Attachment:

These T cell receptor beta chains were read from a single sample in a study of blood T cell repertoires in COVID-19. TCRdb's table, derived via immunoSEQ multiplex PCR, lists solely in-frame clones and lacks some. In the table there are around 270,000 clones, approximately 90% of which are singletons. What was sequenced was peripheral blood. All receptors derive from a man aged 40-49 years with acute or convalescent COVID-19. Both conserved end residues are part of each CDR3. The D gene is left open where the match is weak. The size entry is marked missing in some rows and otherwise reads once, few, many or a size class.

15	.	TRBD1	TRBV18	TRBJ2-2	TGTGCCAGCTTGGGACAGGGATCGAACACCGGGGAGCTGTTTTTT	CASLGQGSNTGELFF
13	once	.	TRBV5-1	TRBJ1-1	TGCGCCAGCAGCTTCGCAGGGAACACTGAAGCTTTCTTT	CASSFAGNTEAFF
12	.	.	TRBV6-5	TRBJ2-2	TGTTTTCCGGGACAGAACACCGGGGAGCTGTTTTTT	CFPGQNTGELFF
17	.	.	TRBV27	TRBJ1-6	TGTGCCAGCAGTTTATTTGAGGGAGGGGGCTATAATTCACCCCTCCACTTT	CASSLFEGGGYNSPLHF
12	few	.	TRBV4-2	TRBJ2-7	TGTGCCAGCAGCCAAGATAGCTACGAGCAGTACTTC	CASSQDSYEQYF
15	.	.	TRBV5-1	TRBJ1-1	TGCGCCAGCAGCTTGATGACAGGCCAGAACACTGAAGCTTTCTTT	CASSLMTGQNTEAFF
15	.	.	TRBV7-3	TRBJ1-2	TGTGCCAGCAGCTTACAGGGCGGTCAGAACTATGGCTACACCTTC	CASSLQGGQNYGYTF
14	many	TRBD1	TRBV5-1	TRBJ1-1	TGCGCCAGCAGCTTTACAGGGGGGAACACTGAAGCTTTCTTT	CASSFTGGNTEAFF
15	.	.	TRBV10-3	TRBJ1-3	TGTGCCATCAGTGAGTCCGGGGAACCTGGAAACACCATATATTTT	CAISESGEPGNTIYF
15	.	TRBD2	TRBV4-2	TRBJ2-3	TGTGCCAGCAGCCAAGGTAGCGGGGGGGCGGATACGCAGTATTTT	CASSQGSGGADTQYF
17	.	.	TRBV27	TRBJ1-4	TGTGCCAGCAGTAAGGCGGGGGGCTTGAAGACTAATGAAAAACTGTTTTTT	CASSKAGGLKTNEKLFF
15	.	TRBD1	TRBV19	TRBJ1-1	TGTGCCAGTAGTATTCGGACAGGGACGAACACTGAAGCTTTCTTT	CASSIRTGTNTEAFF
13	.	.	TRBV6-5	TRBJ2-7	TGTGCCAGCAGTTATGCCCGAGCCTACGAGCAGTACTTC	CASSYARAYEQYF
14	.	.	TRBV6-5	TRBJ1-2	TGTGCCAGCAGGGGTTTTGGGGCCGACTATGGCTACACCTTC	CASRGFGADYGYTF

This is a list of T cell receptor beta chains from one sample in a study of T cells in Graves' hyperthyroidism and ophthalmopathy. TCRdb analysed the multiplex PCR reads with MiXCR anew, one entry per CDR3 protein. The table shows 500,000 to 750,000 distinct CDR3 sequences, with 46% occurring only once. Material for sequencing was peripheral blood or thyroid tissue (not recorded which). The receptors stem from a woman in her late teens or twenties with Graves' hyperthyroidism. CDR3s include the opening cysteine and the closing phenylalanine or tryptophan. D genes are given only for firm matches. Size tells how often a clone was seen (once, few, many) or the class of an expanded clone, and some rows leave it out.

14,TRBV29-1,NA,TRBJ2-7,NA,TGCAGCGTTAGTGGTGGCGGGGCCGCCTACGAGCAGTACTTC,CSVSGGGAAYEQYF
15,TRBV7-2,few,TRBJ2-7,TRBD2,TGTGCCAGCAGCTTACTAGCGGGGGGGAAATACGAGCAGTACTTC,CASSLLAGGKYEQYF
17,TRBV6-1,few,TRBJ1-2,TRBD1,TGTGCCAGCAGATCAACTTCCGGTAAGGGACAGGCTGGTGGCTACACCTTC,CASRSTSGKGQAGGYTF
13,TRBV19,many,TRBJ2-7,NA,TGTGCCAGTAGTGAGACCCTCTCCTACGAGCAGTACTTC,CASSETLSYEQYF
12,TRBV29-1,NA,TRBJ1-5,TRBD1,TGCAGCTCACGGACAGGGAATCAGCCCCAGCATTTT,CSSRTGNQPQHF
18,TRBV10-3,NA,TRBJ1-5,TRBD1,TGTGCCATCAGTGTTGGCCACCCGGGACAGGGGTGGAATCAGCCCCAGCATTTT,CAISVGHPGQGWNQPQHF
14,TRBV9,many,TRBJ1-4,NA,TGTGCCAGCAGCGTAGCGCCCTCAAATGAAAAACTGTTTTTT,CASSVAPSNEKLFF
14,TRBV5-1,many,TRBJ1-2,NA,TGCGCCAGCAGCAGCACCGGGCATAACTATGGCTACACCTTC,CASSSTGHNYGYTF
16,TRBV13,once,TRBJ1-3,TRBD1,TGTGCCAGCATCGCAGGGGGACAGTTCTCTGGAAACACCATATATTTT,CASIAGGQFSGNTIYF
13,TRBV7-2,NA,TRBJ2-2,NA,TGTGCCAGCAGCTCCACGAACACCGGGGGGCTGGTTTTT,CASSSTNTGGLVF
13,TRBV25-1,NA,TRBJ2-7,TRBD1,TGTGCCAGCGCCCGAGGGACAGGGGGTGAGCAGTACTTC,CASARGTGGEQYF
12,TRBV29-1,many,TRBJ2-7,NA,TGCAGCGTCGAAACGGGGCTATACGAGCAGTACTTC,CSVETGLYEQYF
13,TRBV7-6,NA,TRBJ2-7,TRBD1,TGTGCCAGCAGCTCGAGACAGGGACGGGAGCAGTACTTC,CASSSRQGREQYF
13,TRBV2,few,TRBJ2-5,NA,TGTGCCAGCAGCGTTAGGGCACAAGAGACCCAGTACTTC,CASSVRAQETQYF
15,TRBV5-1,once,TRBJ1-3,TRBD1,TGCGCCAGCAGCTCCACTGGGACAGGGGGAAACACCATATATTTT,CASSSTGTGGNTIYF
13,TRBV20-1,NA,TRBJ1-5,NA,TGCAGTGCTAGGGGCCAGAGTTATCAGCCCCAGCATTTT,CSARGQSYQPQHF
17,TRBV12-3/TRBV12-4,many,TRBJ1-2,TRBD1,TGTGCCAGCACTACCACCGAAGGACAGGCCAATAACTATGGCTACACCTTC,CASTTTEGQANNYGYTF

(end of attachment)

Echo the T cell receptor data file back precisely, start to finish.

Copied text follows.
These T cell receptor beta chains were read from a single sample in a study of blood T cell repertoires in COVID-19. TCRdb's table, derived via immunoSEQ multiplex PCR, lists solely in-frame clones and lacks some. In the table there are around 270,000 clones, approximately 90% of which are singletons. What was sequenced was peripheral blood. All receptors derive from a man aged 40-49 years with acute or convalescent COVID-19. Both conserved end residues are part of each CDR3. The D gene is left open where the match is weak. The size entry is marked missing in some rows and otherwise reads once, few, many or a size class.

15	.	TRBD1	TRBV18	TRBJ2-2	TGTGCCAGCTTGGGACAGGGATCGAACACCGGGGAGCTGTTTTTT	CASLGQGSNTGELFF
13	once	.	TRBV5-1	TRBJ1-1	TGCGCCAGCAGCTTCGCAGGGAACACTGAAGCTTTCTTT	CASSFAGNTEAFF
12	.	.	TRBV6-5	TRBJ2-2	TGTTTTCCGGGACAGAACACCGGGGAGCTGTTTTTT	CFPGQNTGELFF
17	.	.	TRBV27	TRBJ1-6	TGTGCCAGCAGTTTATTTGAGGGAGGGGGCTATAATTCACCCCTCCACTTT	CASSLFEGGGYNSPLHF
12	few	.	TRBV4-2	TRBJ2-7	TGTGCCAGCAGCCAAGATAGCTACGAGCAGTACTTC	CASSQDSYEQYF
15	.	.	TRBV5-1	TRBJ1-1	TGCGCCAGCAGCTTGATGACAGGCCAGAACACTGAAGCTTTCTTT	CASSLMTGQNTEAFF
15	.	.	TRBV7-3	TRBJ1-2	TGTGCCAGCAGCTTACAGGGCGGTCAGAACTATGGCTACACCTTC	CASSLQGGQNYGYTF
14	many	TRBD1	TRBV5-1	TRBJ1-1	TGCGCCAGCAGCTTTACAGGGGGGAACACTGAAGCTTTCTTT	CASSFTGGNTEAFF
15	.	.	TRBV10-3	TRBJ1-3	TGTGCCATCAGTGAGTCCGGGGAACCTGGAAACACCATATATTTT	CAISESGEPGNTIYF
15	.	TRBD2	TRBV4-2	TRBJ2-3	TGTGCCAGCAGCCAAGGTAGCGGGGGGGCGGATACGCAGTATTTT	CASSQGSGGADTQYF
17	.	.	TRBV27	TRBJ1-4	TGTGCCAGCAGTAAGGCGGGGGGCTTGAAGACTAATGAAAAACTGTTTTTT	CASSKAGGLKTNEKLFF
15	.	TRBD1	TRBV19	TRBJ1-1	TGTGCCAGTAGTATTCGGACAGGGACGAACACTGAAGCTTTCTTT	CASSIRTGTNTEAFF
13	.	.	TRBV6-5	TRBJ2-7	TGTGCCAGCAGTTATGCCCGAGCCTACGAGCAGTACTTC	CASSYARAYEQYF
14	.	.	TRBV6-5	TRBJ1-2	TGTGCCAGCAGGGGTTTTGGGGCCGACTATGGCTACACCTTC	CASRGFGADYGYTF

This is a list of T cell receptor beta chains from one sample in a study of T cells in Graves' hyperthyroidism and ophthalmopathy. TCRdb analysed the multiplex PCR reads with MiXCR anew, one entry per CDR3 protein. The table shows 500,000 to 750,000 distinct CDR3 sequences, with 46% occurring only once. Material for sequencing was peripheral blood or thyroid tissue (not recorded which). The receptors stem from a woman in her late teens or twenties with Graves' hyperthyroidism. CDR3s include the opening cysteine and the closing phenylalanine or tryptophan. D genes are given only for firm matches. Size tells how often a clone was seen (once, few, many) or the class of an expanded clone, and some rows leave it out.

14,TRBV29-1,NA,TRBJ2-7,NA,TGCAGCGTTAGTGGTGGCGGGGCCGCCTACGAGCAGTACTTC,CSVSGGGAAYEQYF
15,TRBV7-2,few,TRBJ2-7,TRBD2,TGTGCCAGCAGCTTACTAGCGGGGGGGAAATACGAGCAGTACTTC,CASSLLAGGKYEQYF
17,TRBV6-1,few,TRBJ1-2,TRBD1,TGTGCCAGCAGATCAACTTCCGGTAAGGGACAGGCTGGTGGCTACACCTTC,CASRSTSGKGQAGGYTF
13,TRBV19,many,TRBJ2-7,NA,TGTGCCAGTAGTGAGACCCTCTCCTACGAGCAGTACTTC,CASSETLSYEQYF
12,TRBV29-1,NA,TRBJ1-5,TRBD1,TGCAGCTCACGGACAGGGAATCAGCCCCAGCATTTT,CSSRTGNQPQHF
18,TRBV10-3,NA,TRBJ1-5,TRBD1,TGTGCCATCAGTGTTGGCCACCCGGGACAGGGGTGGAATCAGCCCCAGCATTTT,CAISVGHPGQGWNQPQHF
14,TRBV9,many,TRBJ1-4,NA,TGTGCCAGCAGCGTAGCGCCCTCAAATGAAAAACTGTTTTTT,CASSVAPSNEKLFF
14,TRBV5-1,many,TRBJ1-2,NA,TGCGCCAGCAGCAGCACCGGGCATAACTATGGCTACACCTTC,CASSSTGHNYGYTF
16,TRBV13,once,TRBJ1-3,TRBD1,TGTGCCAGCATCGCAGGGGGACAGTTCTCTGGAAACACCATATATTTT,CASIAGGQFSGNTIYF
13,TRBV7-2,NA,TRBJ2-2,NA,TGTGCCAGCAGCTCCACGAACACCGGGGGGCTGGTTTTT,CASSSTNTGGLVF
13,TRBV25-1,NA,TRBJ2-7,TRBD1,TGTGCCAGCGCCCGAGGGACAGGGGGTGAGCAGTACTTC,CASARGTGGEQYF
12,TRBV29-1,many,TRBJ2-7,NA,TGCAGCGTCGAAACGGGGCTATACGAGCAGTACTTC,CSVETGLYEQYF
13,TRBV7-6,NA,TRBJ2-7,TRBD1,TGTGCCAGCAGCTCGAGACAGGGACGGGAGCAGTACTTC,CASSSRQGREQYF
13,TRBV2,few,TRBJ2-5,NA,TGTGCCAGCAGCGTTAGGGCACAAGAGACCCAGTACTTC,CASSVRAQETQYF
15,TRBV5-1,once,TRBJ1-3,TRBD1,TGCGCCAGCAGCTCCACTGGGACAGGGGGAAACACCATATATTTT,CASSSTGTGGNTIYF
13,TRBV20-1,NA,TRBJ1-5,NA,TGCAGTGCTAGGGGCCAGAGTTATCAGCCCCAGCATTTT,CSARGQSYQPQHF
17,TRBV12-3/TRBV12-4,many,TRBJ1-2,TRBD1,TGTGCCAGCACTACCACCGAAGGACAGGCCAATAACTATGGCTACACCTTC,CASTTTEGQANNYGYTF